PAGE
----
Summer has been officially over for a few weeks but with classes starting today and The Office season premiere tonight, fall is here. So what does that have to do with Bulking? Everything. Fall signifies the beginning of the season where gym rats gain massive amounts of muscle and the truly dedicated use holiday eating to their advantage to gain inches in their arms, chest, shoulders and legs.
Of course I just can't tell you what you can do right? What help would that be? You want to know how to do it, right? Well besides resistance training and following the weightlifting tips from Ryan H. and Turo along with one of our many NSCA Certified Personal Trainers; you'll have to follow some basic rules of nutrition.
Well first of all we have to understand that when the human body has a surplus of energy (calories) the body does a few things with it. It either A. stores it as fat and/or B. stores it as muscle. There are also a few other things that I wont mention such as replenishing glycogen sources but telling you why and how this happens is beyond my scope of knowledge. We can just ask Katie a bunch of questions when she's on shift.
One misconception or a mistake that people will make is that they will eat massive amounts of food that are way beyond the necessary caloric surplus to achieve muscular hypertrophy. This is because our body's ability to build muscle is limited. If this were not the case everyone would pack on 50 pounds of muscle overnight and only have to workout for a day, assuming they had enough calories to support this growth. According to the NSCA's Essentials of Personal Training a caloric surplus of 350-700 Calories (big 'C') will support a "1 to 2-pound weekly gain in lean tissue as well as the energy requirements of the resistance program." (134) Protein requirements are also estimated "to be 1.5 to 2.0 grams per killogram of body weight per day" (134). And just for clarification a caloric surplus means that you are eating more than what is required daily for your body to maintain its weight. Check out www.freedieting.com to figure out what your caloric needs are. It is also important to note that everybody is different and these are only estimates.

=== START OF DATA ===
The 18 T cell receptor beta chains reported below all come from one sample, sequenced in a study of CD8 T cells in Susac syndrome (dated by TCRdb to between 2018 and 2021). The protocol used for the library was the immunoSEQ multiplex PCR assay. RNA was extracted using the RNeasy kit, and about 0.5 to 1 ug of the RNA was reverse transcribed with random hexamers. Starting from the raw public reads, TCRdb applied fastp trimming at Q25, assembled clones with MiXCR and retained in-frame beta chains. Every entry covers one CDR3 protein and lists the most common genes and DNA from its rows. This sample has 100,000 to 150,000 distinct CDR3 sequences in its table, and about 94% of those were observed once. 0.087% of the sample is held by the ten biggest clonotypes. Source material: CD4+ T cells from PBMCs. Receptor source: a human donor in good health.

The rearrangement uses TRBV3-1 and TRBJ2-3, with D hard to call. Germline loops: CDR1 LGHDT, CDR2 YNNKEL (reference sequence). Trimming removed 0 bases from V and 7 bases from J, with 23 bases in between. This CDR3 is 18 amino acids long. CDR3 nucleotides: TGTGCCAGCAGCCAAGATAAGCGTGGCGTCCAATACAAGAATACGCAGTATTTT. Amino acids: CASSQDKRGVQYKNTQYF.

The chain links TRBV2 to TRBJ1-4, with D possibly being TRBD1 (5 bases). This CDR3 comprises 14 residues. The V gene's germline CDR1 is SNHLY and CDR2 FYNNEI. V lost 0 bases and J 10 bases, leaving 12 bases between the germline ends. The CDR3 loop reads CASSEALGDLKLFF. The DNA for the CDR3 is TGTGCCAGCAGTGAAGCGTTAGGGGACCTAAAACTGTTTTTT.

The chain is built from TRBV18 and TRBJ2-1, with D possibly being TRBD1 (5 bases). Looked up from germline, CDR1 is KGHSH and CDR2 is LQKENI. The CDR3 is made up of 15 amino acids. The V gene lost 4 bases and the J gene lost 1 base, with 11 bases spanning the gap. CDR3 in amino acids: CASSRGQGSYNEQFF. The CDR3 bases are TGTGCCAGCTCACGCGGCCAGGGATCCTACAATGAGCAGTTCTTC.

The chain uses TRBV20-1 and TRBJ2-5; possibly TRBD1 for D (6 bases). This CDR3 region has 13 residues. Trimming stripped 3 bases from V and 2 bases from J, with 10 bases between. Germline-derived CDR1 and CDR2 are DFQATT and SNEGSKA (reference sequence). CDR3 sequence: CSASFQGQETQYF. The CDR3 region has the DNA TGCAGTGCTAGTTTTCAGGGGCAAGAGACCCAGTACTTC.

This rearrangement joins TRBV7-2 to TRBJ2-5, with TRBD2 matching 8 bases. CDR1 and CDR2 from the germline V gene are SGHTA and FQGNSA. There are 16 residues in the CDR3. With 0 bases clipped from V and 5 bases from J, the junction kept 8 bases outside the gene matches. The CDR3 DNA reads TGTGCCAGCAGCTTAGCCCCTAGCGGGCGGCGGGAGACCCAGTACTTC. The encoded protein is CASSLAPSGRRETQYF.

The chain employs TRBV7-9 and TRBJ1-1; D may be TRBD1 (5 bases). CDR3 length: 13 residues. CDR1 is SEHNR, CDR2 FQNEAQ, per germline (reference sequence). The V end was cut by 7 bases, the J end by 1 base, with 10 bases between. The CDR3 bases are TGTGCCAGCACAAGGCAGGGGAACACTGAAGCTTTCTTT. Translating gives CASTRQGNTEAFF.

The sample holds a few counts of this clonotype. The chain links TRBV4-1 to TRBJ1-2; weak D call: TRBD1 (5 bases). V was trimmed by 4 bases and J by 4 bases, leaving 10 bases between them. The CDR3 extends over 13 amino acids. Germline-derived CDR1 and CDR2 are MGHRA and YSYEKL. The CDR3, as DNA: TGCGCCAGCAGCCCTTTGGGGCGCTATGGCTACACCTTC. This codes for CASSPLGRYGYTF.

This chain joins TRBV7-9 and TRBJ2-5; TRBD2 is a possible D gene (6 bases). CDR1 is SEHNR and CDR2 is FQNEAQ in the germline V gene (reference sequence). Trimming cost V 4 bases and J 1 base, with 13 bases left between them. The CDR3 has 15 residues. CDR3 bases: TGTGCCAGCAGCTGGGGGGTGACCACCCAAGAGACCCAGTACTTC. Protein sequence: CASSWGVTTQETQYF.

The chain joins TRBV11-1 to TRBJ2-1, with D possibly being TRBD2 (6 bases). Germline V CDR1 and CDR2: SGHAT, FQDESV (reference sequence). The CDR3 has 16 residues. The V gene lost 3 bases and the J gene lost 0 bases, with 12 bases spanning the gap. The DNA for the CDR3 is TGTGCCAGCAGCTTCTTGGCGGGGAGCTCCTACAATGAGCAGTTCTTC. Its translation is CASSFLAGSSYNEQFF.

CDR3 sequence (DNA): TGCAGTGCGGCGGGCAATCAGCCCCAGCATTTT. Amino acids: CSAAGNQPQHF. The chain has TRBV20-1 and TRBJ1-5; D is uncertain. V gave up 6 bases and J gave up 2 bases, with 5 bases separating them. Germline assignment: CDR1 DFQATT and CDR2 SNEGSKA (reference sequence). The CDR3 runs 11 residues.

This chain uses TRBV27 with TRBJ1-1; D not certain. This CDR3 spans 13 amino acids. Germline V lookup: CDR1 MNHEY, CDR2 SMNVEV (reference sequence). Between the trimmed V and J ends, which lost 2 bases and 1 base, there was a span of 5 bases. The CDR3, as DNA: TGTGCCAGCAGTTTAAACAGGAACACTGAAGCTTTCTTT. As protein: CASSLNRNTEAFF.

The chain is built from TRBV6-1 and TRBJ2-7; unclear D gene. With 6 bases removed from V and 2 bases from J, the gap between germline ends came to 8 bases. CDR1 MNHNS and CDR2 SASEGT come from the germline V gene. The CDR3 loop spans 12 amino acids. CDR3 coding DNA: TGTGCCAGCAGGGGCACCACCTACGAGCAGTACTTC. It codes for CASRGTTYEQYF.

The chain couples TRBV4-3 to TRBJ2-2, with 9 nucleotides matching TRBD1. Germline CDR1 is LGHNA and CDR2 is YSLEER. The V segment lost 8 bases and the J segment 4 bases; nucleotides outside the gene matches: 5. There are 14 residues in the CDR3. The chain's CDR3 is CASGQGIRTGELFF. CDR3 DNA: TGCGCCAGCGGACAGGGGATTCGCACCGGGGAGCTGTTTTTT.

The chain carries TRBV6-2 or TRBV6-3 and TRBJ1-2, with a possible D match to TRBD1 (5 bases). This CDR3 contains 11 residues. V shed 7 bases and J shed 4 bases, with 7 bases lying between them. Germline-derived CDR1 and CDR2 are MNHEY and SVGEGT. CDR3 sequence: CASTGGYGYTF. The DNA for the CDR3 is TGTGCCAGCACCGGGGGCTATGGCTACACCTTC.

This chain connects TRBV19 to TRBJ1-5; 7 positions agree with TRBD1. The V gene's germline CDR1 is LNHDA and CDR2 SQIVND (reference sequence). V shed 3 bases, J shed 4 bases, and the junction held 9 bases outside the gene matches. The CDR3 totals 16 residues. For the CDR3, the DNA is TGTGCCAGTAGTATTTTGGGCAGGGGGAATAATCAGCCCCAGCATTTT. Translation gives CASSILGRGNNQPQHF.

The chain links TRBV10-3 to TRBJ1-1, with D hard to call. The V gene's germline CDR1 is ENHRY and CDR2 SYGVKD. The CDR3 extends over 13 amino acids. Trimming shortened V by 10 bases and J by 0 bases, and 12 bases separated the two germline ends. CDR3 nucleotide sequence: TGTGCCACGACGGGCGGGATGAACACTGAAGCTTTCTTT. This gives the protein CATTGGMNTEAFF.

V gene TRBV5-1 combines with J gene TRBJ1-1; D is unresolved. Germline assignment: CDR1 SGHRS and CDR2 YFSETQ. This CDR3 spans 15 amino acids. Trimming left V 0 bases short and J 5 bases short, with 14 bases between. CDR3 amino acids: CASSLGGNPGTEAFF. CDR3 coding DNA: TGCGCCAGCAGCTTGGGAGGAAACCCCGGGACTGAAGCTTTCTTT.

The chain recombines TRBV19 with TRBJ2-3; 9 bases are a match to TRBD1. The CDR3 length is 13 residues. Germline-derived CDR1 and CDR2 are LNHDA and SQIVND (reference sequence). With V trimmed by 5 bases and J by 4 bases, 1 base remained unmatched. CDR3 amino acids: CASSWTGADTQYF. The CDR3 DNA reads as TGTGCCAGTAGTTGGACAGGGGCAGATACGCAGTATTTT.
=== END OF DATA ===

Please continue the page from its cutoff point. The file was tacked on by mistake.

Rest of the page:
So if a 150 pound person would like to gain some lean tissue mass how much protein would he/she need?
150lbs = 68.18 kilograms and then
1.8 x 68.18 = 122 grams of protein.
2 x 68.18 = 136 grams of protein.
So the answer is between 122 to 136 grams of protein a day. But weight (spelled wrong on purpose) there's more. One cannot eat 135 grams of protein and expect to gain muscle mass. He/she must also have an adequate amount of calories coming from carbohydrate and fat sources to have energy for the body to function normally as well as use extra energy to build muscle. Which was explained earlier.
So there you have it. Bulking broken down without all the broscience. Feel free to comment. I don't write blogs but I do now.
Thanks for reading.